# Technical difficulties in calculating hydrogen probabilities

• spaghetti3451
In summary, the question is how to differentiate the expression for the probability of finding an electron in a thin shell in a hydrogenic atom, in order to determine the radius at which the radial probability is maximum. There are two ways to approach this problem: by taking the probability for finding the electron in a thin shell and dividing it by the volume, or by calculating the mean radius. In both cases, the dR dependency drops out, and for s-wavefunctions, the dΩ integration is just a constant 4π and need not be considered.
spaghetti3451
I am trying to prove to myself that the most probable distance for a 1s electron in a H atom is the Bohr radius.

The probability of finding an electron (for any given state in a hydrogenic atom) in a spherical shell of thickness dr at a distance r from the nucleus is $\left|R_{nl}\right|^{2} r^{2} dr = \left|\psi_{nlm}\right|^{2} 4\pi r^{2} dr$.

Given this, I need to differentiate this expression wrt r to obtain the radius at which the radial probability is maximum. This is where I face the problem. How do I differentiate either of the above expressions when there's a dr in each of them?

There are several different ways to look at this problem.

1) Take probability for finding the electron in a thin shell

$$P_{nlm}(R,dR) = \int_\Omega d\Omega \int_R^{R+dR} dr\,r^2\,|\psi_{nlm}|^2$$

devide by the volume

$$V(R,dR) = \int_\Omega d\Omega \int_R^{R+dR} dr\,r^2$$

$$p_{nlm}(R) = \frac{P_{nlm}(R,dR)}{V(R,dR)}$$

and determine the maximum via

$$\frac{\partial p_{nlm}(R)}{\partial R} = 0$$

I think this is what you have in mind. You will find that (when deviding by V) the dR dependency drops out as expected.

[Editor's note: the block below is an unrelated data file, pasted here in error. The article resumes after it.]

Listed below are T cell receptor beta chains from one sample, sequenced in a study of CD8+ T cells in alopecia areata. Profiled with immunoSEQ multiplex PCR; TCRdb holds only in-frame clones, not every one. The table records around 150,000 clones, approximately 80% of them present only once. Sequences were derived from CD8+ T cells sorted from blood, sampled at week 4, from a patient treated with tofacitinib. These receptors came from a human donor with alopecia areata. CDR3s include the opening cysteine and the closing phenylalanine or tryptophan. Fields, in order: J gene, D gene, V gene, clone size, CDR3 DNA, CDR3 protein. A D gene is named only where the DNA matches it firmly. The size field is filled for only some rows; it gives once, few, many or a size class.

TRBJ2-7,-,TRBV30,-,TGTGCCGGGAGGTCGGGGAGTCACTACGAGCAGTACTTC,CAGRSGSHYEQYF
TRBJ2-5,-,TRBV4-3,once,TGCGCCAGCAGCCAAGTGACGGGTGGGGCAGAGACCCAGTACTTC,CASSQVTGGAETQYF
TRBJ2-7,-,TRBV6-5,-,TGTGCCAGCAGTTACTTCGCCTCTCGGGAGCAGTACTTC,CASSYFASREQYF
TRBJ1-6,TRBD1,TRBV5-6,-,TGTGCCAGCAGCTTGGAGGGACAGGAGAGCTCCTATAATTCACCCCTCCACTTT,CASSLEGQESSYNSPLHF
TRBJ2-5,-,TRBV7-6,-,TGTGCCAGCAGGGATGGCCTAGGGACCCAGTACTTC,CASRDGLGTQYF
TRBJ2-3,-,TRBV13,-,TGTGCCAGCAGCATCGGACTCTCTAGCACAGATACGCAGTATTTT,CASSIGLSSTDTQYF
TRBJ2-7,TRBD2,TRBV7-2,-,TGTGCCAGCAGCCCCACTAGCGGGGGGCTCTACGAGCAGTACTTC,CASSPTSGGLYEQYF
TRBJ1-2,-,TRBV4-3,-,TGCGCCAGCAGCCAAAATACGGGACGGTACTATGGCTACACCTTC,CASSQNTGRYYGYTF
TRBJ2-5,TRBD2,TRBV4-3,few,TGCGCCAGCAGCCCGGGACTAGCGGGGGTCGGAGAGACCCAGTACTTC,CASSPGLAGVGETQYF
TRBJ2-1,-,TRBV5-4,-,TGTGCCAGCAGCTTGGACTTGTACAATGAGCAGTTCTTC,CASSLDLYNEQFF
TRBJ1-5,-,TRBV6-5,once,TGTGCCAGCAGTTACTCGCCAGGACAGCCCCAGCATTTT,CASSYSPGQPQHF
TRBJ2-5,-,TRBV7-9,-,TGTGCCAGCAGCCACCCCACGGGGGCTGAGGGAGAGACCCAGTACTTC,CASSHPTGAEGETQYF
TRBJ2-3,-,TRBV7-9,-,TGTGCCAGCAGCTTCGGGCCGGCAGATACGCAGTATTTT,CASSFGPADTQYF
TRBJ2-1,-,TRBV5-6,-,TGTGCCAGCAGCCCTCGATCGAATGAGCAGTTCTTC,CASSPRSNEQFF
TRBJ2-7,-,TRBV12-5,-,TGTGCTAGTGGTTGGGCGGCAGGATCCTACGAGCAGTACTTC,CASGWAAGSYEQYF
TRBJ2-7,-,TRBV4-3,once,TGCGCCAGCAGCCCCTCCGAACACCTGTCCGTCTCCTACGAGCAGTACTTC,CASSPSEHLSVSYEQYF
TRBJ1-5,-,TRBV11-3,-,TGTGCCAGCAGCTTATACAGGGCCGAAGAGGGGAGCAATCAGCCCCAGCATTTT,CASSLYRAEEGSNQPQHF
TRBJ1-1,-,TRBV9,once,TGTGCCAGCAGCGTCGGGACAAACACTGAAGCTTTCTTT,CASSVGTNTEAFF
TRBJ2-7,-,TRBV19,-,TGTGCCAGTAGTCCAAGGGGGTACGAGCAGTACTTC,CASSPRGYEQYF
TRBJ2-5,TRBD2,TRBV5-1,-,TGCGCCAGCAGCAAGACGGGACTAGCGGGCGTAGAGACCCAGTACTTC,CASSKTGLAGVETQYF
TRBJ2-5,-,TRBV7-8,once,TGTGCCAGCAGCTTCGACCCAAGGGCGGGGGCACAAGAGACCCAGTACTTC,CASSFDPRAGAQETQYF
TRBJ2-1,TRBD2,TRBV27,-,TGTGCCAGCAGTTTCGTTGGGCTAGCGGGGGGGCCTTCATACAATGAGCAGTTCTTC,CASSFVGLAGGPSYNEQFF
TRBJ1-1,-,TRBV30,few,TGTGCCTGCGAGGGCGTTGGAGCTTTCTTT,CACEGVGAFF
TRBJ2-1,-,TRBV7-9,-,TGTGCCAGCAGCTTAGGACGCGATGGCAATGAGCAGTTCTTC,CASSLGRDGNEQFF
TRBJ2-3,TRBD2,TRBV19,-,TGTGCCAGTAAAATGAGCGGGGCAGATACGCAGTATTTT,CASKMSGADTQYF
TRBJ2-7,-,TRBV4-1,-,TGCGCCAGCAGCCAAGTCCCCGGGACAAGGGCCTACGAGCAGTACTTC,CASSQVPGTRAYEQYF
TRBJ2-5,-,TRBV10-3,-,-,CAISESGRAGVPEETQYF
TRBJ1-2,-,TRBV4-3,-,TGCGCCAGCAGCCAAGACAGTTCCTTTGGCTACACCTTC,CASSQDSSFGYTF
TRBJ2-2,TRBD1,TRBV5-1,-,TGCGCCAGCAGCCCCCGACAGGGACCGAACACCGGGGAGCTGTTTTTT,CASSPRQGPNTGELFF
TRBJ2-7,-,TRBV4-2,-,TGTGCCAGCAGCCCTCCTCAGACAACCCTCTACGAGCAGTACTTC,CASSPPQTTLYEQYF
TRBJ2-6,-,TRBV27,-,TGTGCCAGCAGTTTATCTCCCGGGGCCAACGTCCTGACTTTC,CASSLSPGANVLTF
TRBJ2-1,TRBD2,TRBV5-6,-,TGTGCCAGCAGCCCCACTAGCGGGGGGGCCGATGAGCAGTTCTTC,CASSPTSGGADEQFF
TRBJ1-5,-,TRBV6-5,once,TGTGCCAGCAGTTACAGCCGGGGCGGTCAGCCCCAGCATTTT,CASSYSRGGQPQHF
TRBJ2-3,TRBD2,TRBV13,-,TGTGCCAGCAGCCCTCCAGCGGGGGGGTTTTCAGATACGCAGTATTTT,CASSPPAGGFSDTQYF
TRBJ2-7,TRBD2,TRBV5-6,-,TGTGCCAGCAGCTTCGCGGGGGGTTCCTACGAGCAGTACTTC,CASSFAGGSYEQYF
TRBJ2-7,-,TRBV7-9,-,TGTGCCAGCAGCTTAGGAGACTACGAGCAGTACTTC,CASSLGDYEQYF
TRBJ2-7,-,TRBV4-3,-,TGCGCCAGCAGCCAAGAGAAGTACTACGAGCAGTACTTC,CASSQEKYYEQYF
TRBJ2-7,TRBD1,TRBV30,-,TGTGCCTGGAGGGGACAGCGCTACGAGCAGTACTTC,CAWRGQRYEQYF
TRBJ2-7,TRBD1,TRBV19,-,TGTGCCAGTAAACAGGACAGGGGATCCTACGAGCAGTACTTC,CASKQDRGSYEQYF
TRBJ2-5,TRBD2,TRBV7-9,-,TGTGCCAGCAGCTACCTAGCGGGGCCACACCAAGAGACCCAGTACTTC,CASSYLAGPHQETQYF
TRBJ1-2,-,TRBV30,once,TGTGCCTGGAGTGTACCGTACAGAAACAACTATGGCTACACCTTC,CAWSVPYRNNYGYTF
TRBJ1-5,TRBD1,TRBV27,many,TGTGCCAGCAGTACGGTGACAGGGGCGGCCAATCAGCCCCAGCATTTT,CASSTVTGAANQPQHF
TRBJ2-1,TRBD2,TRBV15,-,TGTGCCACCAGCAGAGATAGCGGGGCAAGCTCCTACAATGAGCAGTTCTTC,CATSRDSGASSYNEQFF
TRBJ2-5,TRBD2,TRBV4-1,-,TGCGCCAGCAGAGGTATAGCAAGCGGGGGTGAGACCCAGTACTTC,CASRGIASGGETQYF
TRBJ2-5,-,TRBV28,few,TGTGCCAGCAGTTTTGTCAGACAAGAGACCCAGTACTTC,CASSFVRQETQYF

2) Calculate the mean radius (or the more general case of the average value for rn)

$$\langle r^n \rangle = \int_\Omega d\Omega \int_0^\infty dr\,r^{2+n}\,|\psi_{nlm}|^2$$

Of course in both cases for nlm=n00, i.e. for s-wavefunctions, the dΩ integration is just a constant 4π and need not be considered.

## 1. What are technical difficulties in calculating hydrogen probabilities?

Technical difficulties in calculating hydrogen probabilities refer to challenges or obstacles that scientists face when trying to determine the likelihood of hydrogen atoms or molecules in a given system or reaction. This could include issues with data collection, analysis, or interpretation.

## 2. Why is it important to accurately calculate hydrogen probabilities?

Accurately calculating hydrogen probabilities is crucial for understanding various chemical and physical processes, such as the formation of molecules, reactions, and energy transfer. It also has practical applications in fields such as material science, renewable energy, and pharmaceutical research.

## 3. What factors can affect the accuracy of hydrogen probability calculations?

Some factors that can impact the accuracy of hydrogen probability calculations are experimental errors, limitations of computational methods, and incomplete data. The complexity and unpredictability of hydrogen bonds, which are crucial in determining probabilities, can also contribute to inaccuracies.

## 4. How do scientists overcome technical difficulties in calculating hydrogen probabilities?

Scientists use a combination of experimental techniques, such as spectroscopy, and computational methods, such as molecular dynamics simulations, to overcome technical difficulties in calculating hydrogen probabilities. They also constantly refine and improve these methods to increase accuracy.

## 5. Can technical difficulties in calculating hydrogen probabilities be completely eliminated?

While advancements in technology and methods have greatly improved the accuracy of hydrogen probability calculations, it is unlikely that all technical difficulties can be completely eliminated. This is due to the inherent complexity of hydrogen bonds and the dynamic nature of chemical systems. However, scientists continue to strive for more accurate and reliable methods to understand the behavior of hydrogen in various environments.

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